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WASHINGTON -- Retail insiders are continuing to let the government know what they think of debit card swipe fees. Last week the National Retail Federation told the Federal Reserve that the proposal to cap the fees at 12 cents per transaction does not go far enough. The group argued that banks should honor debit transactions at or close to face value just like checks.
"History has shown that by adopting at-par presentment for checks, Congress and the board got it right," NRF said in comments filed with the Federal Reserve Board of Governors on Tuesday. "A century later, Congress has provided the board with the opportunity to get it right again by renewing the principles embedded in the board's at-par checking rules. When every party bears its own costs, the free market will force all parties to strive to minimize their costs and every party will have the potential to win."
As part of the Dodd-Frank Wall Street Reform and Consumer Protection Act, the Federal Reserve was charged with establishing regulations that would result in "reasonable" debit card fees proportional to banks' cost of processing the transactions. Currently, debit swipe fees are one to two percent of each transaction; however, the Fed proposed in December that they be capped at a flat fee of no more than 12 cents per transaction. Financial institutions with less than $10 billion in assets would be exempt, as CSNews Online previously reported.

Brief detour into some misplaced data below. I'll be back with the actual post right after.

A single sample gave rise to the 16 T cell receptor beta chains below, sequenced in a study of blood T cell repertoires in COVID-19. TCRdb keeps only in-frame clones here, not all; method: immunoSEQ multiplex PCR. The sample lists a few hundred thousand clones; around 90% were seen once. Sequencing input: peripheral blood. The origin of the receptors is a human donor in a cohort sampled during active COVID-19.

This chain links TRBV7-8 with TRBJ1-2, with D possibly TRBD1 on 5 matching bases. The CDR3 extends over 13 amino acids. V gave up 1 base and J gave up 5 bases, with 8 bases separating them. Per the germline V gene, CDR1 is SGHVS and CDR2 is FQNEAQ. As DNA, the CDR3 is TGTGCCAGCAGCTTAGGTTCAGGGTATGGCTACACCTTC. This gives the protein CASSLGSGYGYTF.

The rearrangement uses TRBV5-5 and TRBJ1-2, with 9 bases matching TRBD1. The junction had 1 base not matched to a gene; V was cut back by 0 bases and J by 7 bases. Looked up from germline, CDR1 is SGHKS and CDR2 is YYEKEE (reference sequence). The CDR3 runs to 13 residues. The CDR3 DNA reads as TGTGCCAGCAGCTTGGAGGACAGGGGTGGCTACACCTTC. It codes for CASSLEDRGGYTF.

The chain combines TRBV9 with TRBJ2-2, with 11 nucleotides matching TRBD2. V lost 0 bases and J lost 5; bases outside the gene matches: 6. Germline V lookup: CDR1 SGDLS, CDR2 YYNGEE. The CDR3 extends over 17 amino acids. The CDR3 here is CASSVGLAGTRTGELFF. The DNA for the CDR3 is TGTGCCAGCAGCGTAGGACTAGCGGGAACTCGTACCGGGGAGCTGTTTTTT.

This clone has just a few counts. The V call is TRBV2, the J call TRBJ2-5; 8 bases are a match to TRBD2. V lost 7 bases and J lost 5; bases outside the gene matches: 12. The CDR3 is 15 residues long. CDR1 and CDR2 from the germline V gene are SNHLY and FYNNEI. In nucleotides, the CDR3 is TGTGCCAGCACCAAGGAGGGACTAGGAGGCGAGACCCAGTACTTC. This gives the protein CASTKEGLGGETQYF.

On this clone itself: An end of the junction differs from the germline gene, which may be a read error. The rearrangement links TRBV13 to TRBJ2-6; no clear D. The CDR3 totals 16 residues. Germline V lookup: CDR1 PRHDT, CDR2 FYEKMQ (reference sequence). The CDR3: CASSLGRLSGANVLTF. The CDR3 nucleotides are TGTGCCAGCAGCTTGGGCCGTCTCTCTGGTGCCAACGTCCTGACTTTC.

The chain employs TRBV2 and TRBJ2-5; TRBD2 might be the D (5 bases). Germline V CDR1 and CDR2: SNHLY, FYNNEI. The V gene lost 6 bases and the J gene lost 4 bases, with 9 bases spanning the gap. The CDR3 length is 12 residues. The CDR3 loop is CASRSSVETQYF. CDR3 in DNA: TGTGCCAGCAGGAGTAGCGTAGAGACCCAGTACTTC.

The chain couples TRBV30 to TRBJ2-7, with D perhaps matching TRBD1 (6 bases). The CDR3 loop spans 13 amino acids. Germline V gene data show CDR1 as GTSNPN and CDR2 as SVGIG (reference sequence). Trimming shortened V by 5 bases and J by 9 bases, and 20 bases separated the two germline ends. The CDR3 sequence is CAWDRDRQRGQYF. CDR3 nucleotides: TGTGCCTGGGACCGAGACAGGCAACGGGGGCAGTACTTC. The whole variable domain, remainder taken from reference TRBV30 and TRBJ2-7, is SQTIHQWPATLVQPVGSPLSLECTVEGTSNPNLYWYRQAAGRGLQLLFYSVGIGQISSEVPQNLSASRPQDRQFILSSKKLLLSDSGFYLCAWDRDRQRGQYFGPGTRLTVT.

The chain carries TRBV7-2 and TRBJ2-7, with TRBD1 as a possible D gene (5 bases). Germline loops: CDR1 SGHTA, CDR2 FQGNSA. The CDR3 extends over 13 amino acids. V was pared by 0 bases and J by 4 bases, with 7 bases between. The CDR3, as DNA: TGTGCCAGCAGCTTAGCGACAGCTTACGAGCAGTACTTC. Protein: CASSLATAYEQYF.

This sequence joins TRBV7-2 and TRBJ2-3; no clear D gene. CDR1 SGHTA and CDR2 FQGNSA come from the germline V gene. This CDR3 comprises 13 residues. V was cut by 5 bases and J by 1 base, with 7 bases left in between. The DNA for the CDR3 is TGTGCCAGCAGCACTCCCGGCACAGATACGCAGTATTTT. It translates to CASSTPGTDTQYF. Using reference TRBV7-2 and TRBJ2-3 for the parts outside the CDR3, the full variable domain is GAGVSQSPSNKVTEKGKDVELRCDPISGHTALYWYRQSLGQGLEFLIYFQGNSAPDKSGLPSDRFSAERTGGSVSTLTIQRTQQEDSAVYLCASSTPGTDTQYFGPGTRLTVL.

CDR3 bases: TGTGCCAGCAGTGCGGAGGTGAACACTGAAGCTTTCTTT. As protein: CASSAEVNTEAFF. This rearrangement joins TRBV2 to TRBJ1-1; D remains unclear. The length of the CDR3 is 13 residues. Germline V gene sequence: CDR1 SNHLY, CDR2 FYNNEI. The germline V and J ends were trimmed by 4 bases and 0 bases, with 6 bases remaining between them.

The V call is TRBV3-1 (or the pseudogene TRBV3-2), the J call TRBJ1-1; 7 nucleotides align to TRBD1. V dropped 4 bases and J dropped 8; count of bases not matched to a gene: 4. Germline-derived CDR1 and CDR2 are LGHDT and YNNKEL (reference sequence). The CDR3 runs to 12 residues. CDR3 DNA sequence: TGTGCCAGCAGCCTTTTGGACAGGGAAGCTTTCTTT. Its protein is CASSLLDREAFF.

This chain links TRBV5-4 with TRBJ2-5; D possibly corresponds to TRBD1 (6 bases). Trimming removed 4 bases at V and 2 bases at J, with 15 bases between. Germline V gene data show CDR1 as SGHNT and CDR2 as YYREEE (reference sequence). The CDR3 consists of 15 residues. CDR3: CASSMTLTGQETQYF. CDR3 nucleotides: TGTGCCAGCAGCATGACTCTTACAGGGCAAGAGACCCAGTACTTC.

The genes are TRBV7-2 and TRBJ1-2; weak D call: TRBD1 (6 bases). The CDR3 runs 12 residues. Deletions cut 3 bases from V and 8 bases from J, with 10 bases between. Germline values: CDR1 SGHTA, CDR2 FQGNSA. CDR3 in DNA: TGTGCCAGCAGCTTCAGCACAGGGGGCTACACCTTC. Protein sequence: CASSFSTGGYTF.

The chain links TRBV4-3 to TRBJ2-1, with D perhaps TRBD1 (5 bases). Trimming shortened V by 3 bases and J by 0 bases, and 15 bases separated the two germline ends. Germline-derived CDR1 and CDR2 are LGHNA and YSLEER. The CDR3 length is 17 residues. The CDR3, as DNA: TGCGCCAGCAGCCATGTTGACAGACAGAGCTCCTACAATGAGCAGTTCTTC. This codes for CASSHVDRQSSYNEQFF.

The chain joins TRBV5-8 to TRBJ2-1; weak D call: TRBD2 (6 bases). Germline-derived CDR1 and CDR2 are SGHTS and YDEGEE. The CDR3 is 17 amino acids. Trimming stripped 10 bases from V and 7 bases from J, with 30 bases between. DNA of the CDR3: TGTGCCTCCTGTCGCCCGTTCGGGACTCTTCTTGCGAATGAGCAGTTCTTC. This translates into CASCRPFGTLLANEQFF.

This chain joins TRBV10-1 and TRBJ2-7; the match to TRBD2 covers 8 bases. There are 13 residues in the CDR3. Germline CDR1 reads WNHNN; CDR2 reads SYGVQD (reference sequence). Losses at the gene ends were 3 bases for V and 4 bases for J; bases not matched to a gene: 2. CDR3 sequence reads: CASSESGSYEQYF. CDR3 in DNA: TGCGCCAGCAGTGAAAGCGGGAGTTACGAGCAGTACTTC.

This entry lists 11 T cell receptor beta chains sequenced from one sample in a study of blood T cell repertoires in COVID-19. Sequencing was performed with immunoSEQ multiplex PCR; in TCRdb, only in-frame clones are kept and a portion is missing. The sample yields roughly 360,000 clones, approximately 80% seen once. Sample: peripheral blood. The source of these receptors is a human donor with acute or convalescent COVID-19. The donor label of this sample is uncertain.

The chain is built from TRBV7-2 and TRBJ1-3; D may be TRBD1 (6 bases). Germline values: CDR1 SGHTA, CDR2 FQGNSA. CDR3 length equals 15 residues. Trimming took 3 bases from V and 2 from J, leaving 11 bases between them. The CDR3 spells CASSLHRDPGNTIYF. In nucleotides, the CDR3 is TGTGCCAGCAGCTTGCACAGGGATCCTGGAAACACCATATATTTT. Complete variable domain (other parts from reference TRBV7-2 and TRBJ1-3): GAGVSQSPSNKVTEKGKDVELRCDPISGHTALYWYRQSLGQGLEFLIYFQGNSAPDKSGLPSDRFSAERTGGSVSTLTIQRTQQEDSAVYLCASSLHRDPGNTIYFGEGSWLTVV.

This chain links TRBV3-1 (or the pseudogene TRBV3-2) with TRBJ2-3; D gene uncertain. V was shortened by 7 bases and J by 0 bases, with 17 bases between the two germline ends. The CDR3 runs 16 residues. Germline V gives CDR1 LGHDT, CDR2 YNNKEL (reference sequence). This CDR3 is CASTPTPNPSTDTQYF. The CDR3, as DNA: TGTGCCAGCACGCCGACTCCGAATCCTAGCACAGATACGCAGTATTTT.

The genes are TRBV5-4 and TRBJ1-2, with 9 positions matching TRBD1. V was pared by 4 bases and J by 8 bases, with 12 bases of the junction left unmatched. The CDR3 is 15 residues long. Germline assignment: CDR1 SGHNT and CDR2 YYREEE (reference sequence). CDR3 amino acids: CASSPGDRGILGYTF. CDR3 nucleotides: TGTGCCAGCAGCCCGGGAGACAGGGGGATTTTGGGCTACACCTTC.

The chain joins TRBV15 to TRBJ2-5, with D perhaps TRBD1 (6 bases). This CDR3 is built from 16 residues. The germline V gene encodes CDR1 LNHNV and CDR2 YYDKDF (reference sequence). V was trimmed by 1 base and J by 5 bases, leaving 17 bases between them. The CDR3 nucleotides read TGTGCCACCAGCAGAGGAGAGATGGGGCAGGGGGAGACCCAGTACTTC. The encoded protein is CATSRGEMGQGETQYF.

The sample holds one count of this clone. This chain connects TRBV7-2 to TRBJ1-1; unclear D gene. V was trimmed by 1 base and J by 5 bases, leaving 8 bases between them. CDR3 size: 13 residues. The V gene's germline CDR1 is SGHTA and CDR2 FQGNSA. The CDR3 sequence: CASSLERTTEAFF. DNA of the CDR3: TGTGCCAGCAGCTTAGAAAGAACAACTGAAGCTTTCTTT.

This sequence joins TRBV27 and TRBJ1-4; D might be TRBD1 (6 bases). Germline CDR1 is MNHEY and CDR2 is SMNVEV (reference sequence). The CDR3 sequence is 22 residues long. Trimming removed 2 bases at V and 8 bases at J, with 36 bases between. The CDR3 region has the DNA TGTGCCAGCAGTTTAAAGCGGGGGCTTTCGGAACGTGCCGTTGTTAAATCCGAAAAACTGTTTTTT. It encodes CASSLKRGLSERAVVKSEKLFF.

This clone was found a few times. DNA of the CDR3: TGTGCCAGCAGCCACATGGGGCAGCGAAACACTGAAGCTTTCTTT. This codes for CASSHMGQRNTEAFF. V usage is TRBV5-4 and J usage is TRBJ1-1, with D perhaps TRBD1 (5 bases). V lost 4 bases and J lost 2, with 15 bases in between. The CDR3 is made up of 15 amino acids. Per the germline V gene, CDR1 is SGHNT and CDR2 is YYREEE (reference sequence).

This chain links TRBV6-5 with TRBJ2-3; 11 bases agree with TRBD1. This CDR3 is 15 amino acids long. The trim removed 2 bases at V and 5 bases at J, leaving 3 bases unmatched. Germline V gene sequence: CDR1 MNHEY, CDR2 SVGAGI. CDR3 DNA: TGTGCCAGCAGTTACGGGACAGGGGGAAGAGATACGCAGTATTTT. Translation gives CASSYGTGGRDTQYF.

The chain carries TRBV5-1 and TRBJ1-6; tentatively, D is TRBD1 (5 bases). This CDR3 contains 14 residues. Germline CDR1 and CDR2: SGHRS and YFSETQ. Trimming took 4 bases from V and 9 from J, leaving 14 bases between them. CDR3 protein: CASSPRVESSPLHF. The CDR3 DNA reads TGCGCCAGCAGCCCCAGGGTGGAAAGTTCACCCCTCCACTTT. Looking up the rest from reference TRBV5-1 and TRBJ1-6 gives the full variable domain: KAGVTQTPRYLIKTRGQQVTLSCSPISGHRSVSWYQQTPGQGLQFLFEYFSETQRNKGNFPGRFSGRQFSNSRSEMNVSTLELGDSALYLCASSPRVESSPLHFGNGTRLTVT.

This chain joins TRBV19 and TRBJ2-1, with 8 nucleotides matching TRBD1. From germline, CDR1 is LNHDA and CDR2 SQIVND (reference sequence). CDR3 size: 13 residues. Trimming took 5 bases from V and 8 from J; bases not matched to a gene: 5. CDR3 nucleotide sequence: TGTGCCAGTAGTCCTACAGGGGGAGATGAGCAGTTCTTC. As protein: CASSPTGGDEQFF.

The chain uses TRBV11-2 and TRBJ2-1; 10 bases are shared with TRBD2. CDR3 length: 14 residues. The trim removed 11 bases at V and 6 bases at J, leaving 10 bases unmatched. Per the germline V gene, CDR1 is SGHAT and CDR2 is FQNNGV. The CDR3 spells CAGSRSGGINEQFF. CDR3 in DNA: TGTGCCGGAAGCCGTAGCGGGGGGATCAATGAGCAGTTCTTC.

NRF noted that banks in their own filings with the Fed have claimed only 4 cents as their cost of processing a debit transaction, and that a study by the payments system consulting firm BetterBuyDesign estimates the cost at one-third of 1 cent for PIN debit and 1.36 cents for signature transactions. NRF said it "strongly urges" the Fed to further reduce the cap "toward a level that more accurately reflects the actual costs."
NRF argued that debit cards are merely plastic checks that draw on the same bank accounts as paper checks and therefore should be treated the similarly. The Fed has required paper checks to be cashed at face value since being directed by Congress to do so in 1916, reasoning that if each party involved with a check had to absorb its own expenses they would have an incentive to reduce the cost, and merchants, customers and banks would all benefit.
The Fed is currently reviewing comments on the proposed rules, with an April deadline to approve a final version so the reforms can take effect in July.